- to tranquilize or calm, as a person or the feelings; relieve, comfort, or refresh: soothing someone's anger; to soothe someone with a hot drink.
- to mitigate, assuage, or allay, as pain, sorrow, or doubt: to soothe sunburned skin.
- to exert a soothing influence; bring tranquillity, calm, ease, or comfort.
Origin of soothe
SynonymsSee more synonyms on Thesaurus.com
Examples from the Web for soothed
Her brown-velvet eyes often soothed me, although her eyebrows added to her every demand: “I mean business!”‘Tracing the Blue Light’: Read Chapter 1 of Eileen Cronin’s ‘Mermaid’
April 8, 2014
I also believe the relative quiet on the Palestinian front has soothed Israelis.Israel 2013 Is Not Bibi’s Israel
January 23, 2013
She was overcome with guilt, and as she soothed me, she promised herself no harm would ever come to me again.Will Fawzia Koofi Be Afghanistan's First Female President?
January 6, 2012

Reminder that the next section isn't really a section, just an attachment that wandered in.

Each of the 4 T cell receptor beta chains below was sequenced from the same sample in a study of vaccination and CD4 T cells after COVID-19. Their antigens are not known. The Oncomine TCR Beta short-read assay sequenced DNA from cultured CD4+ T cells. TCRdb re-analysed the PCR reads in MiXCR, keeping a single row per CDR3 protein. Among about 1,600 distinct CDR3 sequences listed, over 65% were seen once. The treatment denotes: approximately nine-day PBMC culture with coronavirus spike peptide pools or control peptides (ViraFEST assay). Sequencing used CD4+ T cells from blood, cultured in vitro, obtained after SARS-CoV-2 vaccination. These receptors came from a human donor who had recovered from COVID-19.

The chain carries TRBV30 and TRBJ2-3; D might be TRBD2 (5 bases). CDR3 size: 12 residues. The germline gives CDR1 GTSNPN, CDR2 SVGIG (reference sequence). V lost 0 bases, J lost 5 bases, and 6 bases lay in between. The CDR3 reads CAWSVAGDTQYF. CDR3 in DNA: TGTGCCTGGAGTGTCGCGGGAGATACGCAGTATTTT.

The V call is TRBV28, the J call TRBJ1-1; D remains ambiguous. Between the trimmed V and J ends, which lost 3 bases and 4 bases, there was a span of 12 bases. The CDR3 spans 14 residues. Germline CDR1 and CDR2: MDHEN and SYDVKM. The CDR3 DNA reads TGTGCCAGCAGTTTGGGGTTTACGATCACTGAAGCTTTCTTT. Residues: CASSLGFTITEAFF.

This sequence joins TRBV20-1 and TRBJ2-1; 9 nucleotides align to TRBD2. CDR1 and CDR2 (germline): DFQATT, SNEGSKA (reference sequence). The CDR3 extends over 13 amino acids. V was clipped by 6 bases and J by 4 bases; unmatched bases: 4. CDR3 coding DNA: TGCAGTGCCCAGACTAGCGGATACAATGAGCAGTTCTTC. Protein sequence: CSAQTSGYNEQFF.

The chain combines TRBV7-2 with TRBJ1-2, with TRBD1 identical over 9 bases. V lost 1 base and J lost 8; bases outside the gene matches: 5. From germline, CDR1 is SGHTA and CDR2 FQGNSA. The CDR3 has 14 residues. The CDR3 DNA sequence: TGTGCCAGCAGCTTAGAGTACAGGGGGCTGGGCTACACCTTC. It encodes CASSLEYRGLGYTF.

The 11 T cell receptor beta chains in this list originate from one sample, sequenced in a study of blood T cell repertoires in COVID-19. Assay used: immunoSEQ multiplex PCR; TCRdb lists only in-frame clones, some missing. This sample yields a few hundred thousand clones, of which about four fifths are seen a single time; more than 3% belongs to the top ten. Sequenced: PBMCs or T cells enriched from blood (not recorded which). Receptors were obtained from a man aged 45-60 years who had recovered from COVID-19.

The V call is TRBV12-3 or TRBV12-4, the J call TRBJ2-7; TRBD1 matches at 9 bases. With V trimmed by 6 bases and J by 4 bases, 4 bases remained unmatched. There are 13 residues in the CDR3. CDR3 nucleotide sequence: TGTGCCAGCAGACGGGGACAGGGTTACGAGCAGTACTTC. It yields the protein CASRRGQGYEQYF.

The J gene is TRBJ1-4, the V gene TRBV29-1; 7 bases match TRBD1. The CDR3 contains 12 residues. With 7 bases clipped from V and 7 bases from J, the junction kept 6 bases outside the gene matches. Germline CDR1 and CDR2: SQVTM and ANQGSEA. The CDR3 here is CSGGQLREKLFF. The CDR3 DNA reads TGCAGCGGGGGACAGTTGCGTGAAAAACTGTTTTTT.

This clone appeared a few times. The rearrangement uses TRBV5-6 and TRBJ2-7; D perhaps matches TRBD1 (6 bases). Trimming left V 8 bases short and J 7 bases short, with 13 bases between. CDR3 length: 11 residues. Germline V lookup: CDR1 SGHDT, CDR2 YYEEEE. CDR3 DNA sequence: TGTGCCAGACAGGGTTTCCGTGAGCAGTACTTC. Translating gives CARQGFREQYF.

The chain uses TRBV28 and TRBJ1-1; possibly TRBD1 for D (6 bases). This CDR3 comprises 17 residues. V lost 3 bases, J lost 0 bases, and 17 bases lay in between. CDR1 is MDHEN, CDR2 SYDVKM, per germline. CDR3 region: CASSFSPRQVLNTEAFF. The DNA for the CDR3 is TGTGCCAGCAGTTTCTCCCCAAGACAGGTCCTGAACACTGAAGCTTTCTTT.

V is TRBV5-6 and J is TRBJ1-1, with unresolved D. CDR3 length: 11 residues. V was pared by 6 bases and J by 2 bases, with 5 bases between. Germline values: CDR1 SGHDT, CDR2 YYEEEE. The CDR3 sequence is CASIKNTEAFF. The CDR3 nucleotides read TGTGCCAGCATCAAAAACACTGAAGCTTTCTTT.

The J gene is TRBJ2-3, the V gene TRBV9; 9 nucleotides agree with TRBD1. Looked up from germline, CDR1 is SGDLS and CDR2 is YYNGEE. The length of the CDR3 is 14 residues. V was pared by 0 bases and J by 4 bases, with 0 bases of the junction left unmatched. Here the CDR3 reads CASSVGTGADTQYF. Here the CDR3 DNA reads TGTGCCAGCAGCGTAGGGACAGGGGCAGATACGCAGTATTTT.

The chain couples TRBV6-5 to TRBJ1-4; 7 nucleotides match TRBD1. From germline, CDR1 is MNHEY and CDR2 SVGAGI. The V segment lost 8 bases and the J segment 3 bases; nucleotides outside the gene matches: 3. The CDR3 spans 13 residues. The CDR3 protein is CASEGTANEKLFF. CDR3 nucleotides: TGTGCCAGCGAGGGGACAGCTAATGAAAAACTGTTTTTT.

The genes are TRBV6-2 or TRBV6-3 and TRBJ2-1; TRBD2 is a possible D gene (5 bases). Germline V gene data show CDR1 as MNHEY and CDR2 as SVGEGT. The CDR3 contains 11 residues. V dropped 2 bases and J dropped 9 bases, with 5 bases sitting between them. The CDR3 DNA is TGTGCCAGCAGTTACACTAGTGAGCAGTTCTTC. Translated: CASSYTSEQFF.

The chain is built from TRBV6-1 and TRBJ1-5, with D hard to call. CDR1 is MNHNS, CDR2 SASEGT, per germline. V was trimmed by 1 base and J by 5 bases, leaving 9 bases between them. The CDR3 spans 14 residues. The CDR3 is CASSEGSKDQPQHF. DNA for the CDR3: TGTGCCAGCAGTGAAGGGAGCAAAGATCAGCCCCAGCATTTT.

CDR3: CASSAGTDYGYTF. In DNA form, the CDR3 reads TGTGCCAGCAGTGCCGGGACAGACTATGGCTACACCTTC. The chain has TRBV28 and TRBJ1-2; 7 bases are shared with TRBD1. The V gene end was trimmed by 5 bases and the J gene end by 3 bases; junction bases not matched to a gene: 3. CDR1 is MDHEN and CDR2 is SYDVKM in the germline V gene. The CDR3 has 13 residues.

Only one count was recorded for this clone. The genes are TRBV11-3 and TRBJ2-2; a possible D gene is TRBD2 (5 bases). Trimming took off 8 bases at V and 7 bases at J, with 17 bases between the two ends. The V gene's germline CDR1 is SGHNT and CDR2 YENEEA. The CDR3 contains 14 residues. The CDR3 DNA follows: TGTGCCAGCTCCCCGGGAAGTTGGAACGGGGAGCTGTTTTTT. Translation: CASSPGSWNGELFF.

But a mere nine months is clearly not enough time to have healed his wounds or soothed his anger.Michael Steele Blasts GOP Enemies
October 14, 2011
The singing unnerved Butch as well, but he managed to sit still with his eyes closed, as if soothed by the words and music.John Grisham's First Short Story: Part Two
October 26, 2009
I was so disappointed and hurt and heartsick, and he kissed me and soothed me.The Spenders
Harry Leon Wilson
It was sultry, and there was something in the atmosphere that at once threatened and soothed.Malbone
Thomas Wentworth Higginson
Be soothed, my son; I meant not to tear the bandage from thy wounds.Calderon The Courtier
The gentle August night had cooled and soothed the dusty atmosphere.The Slave Of The Lamp
Henry Seton Merriman
"Sweetheart, you mustn't fret," she soothed, in motherly fashion.The Gentleman From Indiana
- (tr) to make calm or tranquil
- (tr) to relieve or assuage (pain, longing, etc)
- (intr) to bring tranquillity or relief
Word Origin and History for soothed
Old English soðian "show to be true," from soð "true" (see sooth). Sense of "quiet, comfort, mollify" is first recorded 1690s, via notion of "to assuage one by asserting that what he says is true" (i.e. to be a yes-man), a sense attested from 1560s (and cf. Old English gesoð "a parasite, flatterer"). Meaning "reduce the intensity" (of a pain, etc.) is from 1711. Related: Soothed; soothing.